It’s 1789 and the United States has had its first election. George Washington was elected president and John Adams was elected vice president. Washington and most of the Founding Fathers wanted the United States to remain neutral in foreign affairs. This meant no military alliances with any country nor siding with any country in a war. This was a policy Washington expected his cabinet, one of whom was Thomas Jefferson to follow when he appointed him as Secretary of State in the fall of 1789.
Jefferson had been living in France as our Minister (ambassador) to France when the French revolution broke out in in the summer of 1789. He believed France was still a U.S. ally.
Our relationship with France in 1789 was complicated. The U.S. owed the French (and the Dutch and the Spanish) money and we were barely making payments. The 1778 Treaty of Friendship and Alliance with France brought the French into our war for independence and was still in force.
However, the French violated the treaty when they signed the Treaty of Aranjuez in April 1779 and then again when they began negotiating with the British in 1782 to end their involvement in our war for independence. (See blog 12/6/2o20 post – French Diplomatic Duplicity During the American Revolution – https://marcliebman.com/french-diplomatic-duplicity-during-the-american-revolution/ ) To most of our Founding Fathers, the 1778 treaty was no longer in force.
While in Paris, Jefferson saw the unrest against King Louis XVI firsthand. Financially, France was bankrupt. Its people were hungry and overtaxed by a corrupt government. Many French nobles, businessmen, doctors, lawyers, a.k.a. known as the bourgeoise wanted a constitutional monarchy. Others want to create a republic a là the United States.
As our ambassador, Jefferson allowed French revolutionaries to meet at his residence. The Marquis de Lafayette was one of the leaders of the movement to change the French government. He asked his friend, Thomas Jefferson to help write a bill of rights for French citizens and a new constitution for his country. Lafayette’s Declaration of the Rights of Man that he presented to the French Estates General in July 1789 has Jefferson’s fingerprints all over it.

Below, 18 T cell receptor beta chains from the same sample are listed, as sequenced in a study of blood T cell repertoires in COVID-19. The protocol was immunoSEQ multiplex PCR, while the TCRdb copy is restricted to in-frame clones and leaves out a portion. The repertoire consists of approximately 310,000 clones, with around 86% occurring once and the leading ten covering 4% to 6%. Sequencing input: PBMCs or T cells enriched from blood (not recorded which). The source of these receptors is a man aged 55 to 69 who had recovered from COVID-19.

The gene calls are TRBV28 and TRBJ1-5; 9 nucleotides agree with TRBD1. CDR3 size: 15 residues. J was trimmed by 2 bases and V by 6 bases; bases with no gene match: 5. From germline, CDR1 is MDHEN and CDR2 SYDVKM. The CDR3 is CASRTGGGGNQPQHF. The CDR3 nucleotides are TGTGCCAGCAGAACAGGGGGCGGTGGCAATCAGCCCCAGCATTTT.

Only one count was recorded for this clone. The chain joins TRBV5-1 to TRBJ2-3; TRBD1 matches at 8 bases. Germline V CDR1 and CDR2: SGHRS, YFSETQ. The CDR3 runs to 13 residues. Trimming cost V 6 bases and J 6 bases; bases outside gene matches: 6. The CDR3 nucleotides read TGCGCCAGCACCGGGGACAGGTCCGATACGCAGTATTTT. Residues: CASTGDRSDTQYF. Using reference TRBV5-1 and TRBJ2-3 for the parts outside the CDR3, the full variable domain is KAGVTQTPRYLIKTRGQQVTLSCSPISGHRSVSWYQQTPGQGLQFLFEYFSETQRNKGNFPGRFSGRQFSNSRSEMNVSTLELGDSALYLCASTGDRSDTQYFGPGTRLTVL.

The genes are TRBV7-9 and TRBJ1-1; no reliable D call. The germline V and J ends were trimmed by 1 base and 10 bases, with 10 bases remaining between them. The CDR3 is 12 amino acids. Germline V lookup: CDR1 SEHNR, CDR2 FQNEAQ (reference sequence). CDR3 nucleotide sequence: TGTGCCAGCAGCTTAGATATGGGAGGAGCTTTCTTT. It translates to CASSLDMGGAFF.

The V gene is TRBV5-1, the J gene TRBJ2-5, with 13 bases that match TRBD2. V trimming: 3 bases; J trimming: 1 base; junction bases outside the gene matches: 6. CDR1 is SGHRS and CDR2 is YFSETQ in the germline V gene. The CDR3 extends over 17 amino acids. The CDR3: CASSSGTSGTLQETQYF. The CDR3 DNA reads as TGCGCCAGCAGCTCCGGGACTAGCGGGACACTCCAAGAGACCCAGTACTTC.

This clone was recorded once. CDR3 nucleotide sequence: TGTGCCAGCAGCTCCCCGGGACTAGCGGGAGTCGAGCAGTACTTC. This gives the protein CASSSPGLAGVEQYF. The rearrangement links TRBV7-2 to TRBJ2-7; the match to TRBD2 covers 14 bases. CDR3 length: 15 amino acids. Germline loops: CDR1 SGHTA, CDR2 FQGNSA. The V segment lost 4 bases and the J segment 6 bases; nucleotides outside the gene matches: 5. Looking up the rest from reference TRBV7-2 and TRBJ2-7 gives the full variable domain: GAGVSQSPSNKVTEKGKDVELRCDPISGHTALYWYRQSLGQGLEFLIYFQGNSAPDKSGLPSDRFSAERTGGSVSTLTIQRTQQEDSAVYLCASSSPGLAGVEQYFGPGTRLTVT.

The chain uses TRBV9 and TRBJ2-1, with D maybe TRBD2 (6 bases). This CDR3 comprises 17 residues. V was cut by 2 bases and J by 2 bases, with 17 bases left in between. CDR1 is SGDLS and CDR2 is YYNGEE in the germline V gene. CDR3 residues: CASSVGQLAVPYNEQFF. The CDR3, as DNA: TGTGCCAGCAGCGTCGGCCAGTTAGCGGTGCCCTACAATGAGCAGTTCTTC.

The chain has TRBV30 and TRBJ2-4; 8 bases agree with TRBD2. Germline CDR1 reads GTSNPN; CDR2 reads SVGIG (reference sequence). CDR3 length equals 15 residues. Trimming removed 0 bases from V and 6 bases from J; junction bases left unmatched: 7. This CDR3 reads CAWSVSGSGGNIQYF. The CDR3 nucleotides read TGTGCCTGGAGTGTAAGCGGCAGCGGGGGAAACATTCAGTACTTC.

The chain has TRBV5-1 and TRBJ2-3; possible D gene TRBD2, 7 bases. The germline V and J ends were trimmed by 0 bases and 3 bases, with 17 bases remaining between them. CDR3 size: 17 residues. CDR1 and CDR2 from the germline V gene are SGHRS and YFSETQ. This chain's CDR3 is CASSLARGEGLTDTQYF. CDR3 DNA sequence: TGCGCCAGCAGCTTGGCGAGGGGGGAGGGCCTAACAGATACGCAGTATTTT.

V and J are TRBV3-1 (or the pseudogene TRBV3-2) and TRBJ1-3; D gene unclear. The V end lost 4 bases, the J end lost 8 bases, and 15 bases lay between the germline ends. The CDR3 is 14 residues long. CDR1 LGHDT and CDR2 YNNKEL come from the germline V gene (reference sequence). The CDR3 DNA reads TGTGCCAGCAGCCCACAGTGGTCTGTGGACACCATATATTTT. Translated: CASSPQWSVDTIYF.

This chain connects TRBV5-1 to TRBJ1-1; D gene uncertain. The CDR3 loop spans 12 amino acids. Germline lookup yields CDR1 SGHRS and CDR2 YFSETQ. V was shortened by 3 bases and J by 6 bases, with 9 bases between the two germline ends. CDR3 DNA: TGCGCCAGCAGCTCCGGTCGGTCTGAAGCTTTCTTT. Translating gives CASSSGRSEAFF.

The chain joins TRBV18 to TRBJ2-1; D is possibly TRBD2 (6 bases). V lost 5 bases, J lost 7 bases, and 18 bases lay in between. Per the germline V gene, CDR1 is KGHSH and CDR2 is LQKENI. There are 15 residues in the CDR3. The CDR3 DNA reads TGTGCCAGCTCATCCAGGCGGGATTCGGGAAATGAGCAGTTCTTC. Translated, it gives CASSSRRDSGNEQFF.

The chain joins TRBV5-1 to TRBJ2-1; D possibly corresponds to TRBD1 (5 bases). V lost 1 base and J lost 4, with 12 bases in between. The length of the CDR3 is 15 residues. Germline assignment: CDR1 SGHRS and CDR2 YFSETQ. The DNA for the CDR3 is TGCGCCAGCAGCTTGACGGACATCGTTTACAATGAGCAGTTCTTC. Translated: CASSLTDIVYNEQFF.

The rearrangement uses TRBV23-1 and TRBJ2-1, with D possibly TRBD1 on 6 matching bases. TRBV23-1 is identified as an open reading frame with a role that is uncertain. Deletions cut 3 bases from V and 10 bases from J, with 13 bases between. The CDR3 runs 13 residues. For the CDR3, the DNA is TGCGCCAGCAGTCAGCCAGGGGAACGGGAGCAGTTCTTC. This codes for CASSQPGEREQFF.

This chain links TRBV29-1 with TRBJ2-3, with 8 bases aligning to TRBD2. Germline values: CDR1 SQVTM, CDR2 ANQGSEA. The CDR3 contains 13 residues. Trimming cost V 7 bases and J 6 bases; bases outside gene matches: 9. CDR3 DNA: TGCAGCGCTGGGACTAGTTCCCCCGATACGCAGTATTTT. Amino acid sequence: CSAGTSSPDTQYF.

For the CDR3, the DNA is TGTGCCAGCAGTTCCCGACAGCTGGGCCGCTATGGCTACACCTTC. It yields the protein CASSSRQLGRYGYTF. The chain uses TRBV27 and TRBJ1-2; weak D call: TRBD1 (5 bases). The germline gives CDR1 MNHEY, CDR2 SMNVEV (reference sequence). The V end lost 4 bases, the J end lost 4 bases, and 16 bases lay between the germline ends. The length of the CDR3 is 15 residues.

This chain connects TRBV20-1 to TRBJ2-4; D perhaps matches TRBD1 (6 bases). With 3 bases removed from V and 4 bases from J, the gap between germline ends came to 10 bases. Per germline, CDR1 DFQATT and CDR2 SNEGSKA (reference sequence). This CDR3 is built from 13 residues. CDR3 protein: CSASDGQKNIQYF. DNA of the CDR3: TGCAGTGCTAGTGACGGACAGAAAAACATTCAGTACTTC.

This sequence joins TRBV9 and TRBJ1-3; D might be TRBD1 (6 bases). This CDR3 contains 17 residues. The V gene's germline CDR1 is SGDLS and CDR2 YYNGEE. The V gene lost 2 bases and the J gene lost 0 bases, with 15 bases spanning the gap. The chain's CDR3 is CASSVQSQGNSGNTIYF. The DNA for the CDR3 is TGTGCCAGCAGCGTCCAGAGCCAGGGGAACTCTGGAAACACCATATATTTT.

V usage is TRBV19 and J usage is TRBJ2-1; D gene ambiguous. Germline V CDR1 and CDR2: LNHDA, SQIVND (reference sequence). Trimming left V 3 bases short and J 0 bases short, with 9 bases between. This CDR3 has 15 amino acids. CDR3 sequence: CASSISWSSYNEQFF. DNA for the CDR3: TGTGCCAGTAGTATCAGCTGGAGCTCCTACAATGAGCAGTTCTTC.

Later as the U.S. Secretary of State, Jefferson continued to support the French Revolution, even the Reign of Terror’s bloody excesses. He later denounced the executions but remained committed to supporting the French Revolution. Jefferson wanted the U.S. to side with the French when it declared war on England.
His unequivocal support of the French Revolution’s violence was one of the points that divided the party Jefferson helped found – the Democratic-Republicans – from the Federalists. The Federalists wanted a new French government, not a bloody revolution.
Jefferson was committed to the republican form of government. If an absolute monarchy could not be abolished, a government needed to be put in place that would severely limit is ruler’s power.
There is no doubt that Jefferson was a revolutionary to his very core. When he was Secretary of State, Jefferson wrote in a letter as he watched the French Revolution unfold, “This ball of liberty, I believe most piously, is now so well in motion that it will roll round the globe, at least the enlightened part of it, for light & liberty go together. It is our glory that we first put it into motion.”
The impact of the American Revolution on world history cannot be overstated. What began on April 19th, 1775, along the road from Boston to Lexington and Concord continues to this day. Jefferson was right – we were first and much of the rest of the world has and is following our example.
Image is the statute of Thomas Jefferson at the Quai d’ Anatole in Paris, thanks to WikiCommons.